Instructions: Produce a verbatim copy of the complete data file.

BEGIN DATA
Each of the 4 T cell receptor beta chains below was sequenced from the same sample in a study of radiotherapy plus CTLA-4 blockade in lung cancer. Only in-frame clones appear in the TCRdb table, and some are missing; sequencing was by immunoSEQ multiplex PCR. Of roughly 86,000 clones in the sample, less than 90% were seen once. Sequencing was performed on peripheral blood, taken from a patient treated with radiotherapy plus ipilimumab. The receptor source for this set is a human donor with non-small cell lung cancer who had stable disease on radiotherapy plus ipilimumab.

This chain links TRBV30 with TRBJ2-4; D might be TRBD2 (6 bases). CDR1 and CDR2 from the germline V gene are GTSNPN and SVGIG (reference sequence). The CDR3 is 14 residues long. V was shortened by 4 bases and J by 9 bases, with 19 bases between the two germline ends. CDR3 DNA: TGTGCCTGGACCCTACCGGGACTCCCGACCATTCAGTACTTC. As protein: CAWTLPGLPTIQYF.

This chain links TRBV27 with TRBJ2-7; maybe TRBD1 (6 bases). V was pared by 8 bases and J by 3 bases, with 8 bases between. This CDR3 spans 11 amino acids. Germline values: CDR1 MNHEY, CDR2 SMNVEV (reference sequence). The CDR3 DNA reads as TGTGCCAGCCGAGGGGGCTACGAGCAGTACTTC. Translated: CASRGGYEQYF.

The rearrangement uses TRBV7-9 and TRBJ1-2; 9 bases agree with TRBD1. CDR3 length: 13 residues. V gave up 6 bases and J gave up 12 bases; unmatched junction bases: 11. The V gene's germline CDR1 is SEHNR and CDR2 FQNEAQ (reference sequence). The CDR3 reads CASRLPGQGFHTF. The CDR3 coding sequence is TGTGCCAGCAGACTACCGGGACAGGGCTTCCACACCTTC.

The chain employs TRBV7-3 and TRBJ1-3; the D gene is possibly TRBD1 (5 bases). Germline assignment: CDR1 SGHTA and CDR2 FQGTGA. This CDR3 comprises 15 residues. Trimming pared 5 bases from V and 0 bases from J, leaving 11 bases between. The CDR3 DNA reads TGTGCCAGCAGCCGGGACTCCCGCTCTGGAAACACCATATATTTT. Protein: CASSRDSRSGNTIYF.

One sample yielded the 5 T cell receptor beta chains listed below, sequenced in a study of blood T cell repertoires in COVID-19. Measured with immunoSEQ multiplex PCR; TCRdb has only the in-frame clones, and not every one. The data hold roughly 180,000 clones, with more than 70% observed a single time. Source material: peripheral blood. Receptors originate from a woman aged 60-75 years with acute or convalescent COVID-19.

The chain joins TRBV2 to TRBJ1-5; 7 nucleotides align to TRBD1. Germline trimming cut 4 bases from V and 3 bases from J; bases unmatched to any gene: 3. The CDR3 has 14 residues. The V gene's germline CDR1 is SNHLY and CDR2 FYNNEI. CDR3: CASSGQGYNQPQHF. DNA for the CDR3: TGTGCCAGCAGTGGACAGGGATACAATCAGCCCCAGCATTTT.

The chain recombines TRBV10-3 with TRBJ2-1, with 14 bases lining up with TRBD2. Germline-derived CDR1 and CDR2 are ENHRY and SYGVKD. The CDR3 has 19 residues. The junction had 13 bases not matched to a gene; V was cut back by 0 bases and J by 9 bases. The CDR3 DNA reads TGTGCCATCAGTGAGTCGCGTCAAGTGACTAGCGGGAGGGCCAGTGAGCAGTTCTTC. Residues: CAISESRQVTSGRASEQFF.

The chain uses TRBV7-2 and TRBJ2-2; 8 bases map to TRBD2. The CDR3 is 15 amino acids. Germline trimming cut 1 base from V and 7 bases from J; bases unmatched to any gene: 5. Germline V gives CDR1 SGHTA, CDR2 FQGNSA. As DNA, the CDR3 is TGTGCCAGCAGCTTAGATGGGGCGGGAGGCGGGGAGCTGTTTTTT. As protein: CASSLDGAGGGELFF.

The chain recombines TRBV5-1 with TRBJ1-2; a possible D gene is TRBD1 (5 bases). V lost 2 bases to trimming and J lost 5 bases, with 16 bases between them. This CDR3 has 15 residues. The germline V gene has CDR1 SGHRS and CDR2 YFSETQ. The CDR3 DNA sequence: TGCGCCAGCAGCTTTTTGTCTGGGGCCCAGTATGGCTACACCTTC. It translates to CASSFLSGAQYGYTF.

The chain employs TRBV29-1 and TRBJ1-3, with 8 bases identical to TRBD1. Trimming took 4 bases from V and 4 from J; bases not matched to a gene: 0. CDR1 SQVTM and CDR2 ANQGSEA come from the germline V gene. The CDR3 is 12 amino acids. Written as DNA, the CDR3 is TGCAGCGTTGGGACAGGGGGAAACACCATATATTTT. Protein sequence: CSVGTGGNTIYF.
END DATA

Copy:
Each of the 4 T cell receptor beta chains below was sequenced from the same sample in a study of radiotherapy plus CTLA-4 blockade in lung cancer. Only in-frame clones appear in the TCRdb table, and some are missing; sequencing was by immunoSEQ multiplex PCR. Of roughly 86,000 clones in the sample, less than 90% were seen once. Sequencing was performed on peripheral blood, taken from a patient treated with radiotherapy plus ipilimumab. The receptor source for this set is a human donor with non-small cell lung cancer who had stable disease on radiotherapy plus ipilimumab.

This chain links TRBV30 with TRBJ2-4; D might be TRBD2 (6 bases). CDR1 and CDR2 from the germline V gene are GTSNPN and SVGIG (reference sequence). The CDR3 is 14 residues long. V was shortened by 4 bases and J by 9 bases, with 19 bases between the two germline ends. CDR3 DNA: TGTGCCTGGACCCTACCGGGACTCCCGACCATTCAGTACTTC. As protein: CAWTLPGLPTIQYF.

This chain links TRBV27 with TRBJ2-7; maybe TRBD1 (6 bases). V was pared by 8 bases and J by 3 bases, with 8 bases between. This CDR3 spans 11 amino acids. Germline values: CDR1 MNHEY, CDR2 SMNVEV (reference sequence). The CDR3 DNA reads as TGTGCCAGCCGAGGGGGCTACGAGCAGTACTTC. Translated: CASRGGYEQYF.

The rearrangement uses TRBV7-9 and TRBJ1-2; 9 bases agree with TRBD1. CDR3 length: 13 residues. V gave up 6 bases and J gave up 12 bases; unmatched junction bases: 11. The V gene's germline CDR1 is SEHNR and CDR2 FQNEAQ (reference sequence). The CDR3 reads CASRLPGQGFHTF. The CDR3 coding sequence is TGTGCCAGCAGACTACCGGGACAGGGCTTCCACACCTTC.

The chain employs TRBV7-3 and TRBJ1-3; the D gene is possibly TRBD1 (5 bases). Germline assignment: CDR1 SGHTA and CDR2 FQGTGA. This CDR3 comprises 15 residues. Trimming pared 5 bases from V and 0 bases from J, leaving 11 bases between. The CDR3 DNA reads TGTGCCAGCAGCCGGGACTCCCGCTCTGGAAACACCATATATTTT. Protein: CASSRDSRSGNTIYF.

One sample yielded the 5 T cell receptor beta chains listed below, sequenced in a study of blood T cell repertoires in COVID-19. Measured with immunoSEQ multiplex PCR; TCRdb has only the in-frame clones, and not every one. The data hold roughly 180,000 clones, with more than 70% observed a single time. Source material: peripheral blood. Receptors originate from a woman aged 60-75 years with acute or convalescent COVID-19.

The chain joins TRBV2 to TRBJ1-5; 7 nucleotides align to TRBD1. Germline trimming cut 4 bases from V and 3 bases from J; bases unmatched to any gene: 3. The CDR3 has 14 residues. The V gene's germline CDR1 is SNHLY and CDR2 FYNNEI. CDR3: CASSGQGYNQPQHF. DNA for the CDR3: TGTGCCAGCAGTGGACAGGGATACAATCAGCCCCAGCATTTT.

The chain recombines TRBV10-3 with TRBJ2-1, with 14 bases lining up with TRBD2. Germline-derived CDR1 and CDR2 are ENHRY and SYGVKD. The CDR3 has 19 residues. The junction had 13 bases not matched to a gene; V was cut back by 0 bases and J by 9 bases. The CDR3 DNA reads TGTGCCATCAGTGAGTCGCGTCAAGTGACTAGCGGGAGGGCCAGTGAGCAGTTCTTC. Residues: CAISESRQVTSGRASEQFF.

The chain uses TRBV7-2 and TRBJ2-2; 8 bases map to TRBD2. The CDR3 is 15 amino acids. Germline trimming cut 1 base from V and 7 bases from J; bases unmatched to any gene: 5. Germline V gives CDR1 SGHTA, CDR2 FQGNSA. As DNA, the CDR3 is TGTGCCAGCAGCTTAGATGGGGCGGGAGGCGGGGAGCTGTTTTTT. As protein: CASSLDGAGGGELFF.

The chain recombines TRBV5-1 with TRBJ1-2; a possible D gene is TRBD1 (5 bases). V lost 2 bases to trimming and J lost 5 bases, with 16 bases between them. This CDR3 has 15 residues. The germline V gene has CDR1 SGHRS and CDR2 YFSETQ. The CDR3 DNA sequence: TGCGCCAGCAGCTTTTTGTCTGGGGCCCAGTATGGCTACACCTTC. It translates to CASSFLSGAQYGYTF.

The chain employs TRBV29-1 and TRBJ1-3, with 8 bases identical to TRBD1. Trimming took 4 bases from V and 4 from J; bases not matched to a gene: 0. CDR1 SQVTM and CDR2 ANQGSEA come from the germline V gene. The CDR3 is 12 amino acids. Written as DNA, the CDR3 is TGCAGCGTTGGGACAGGGGGAAACACCATATATTTT. Protein sequence: CSVGTGGNTIYF.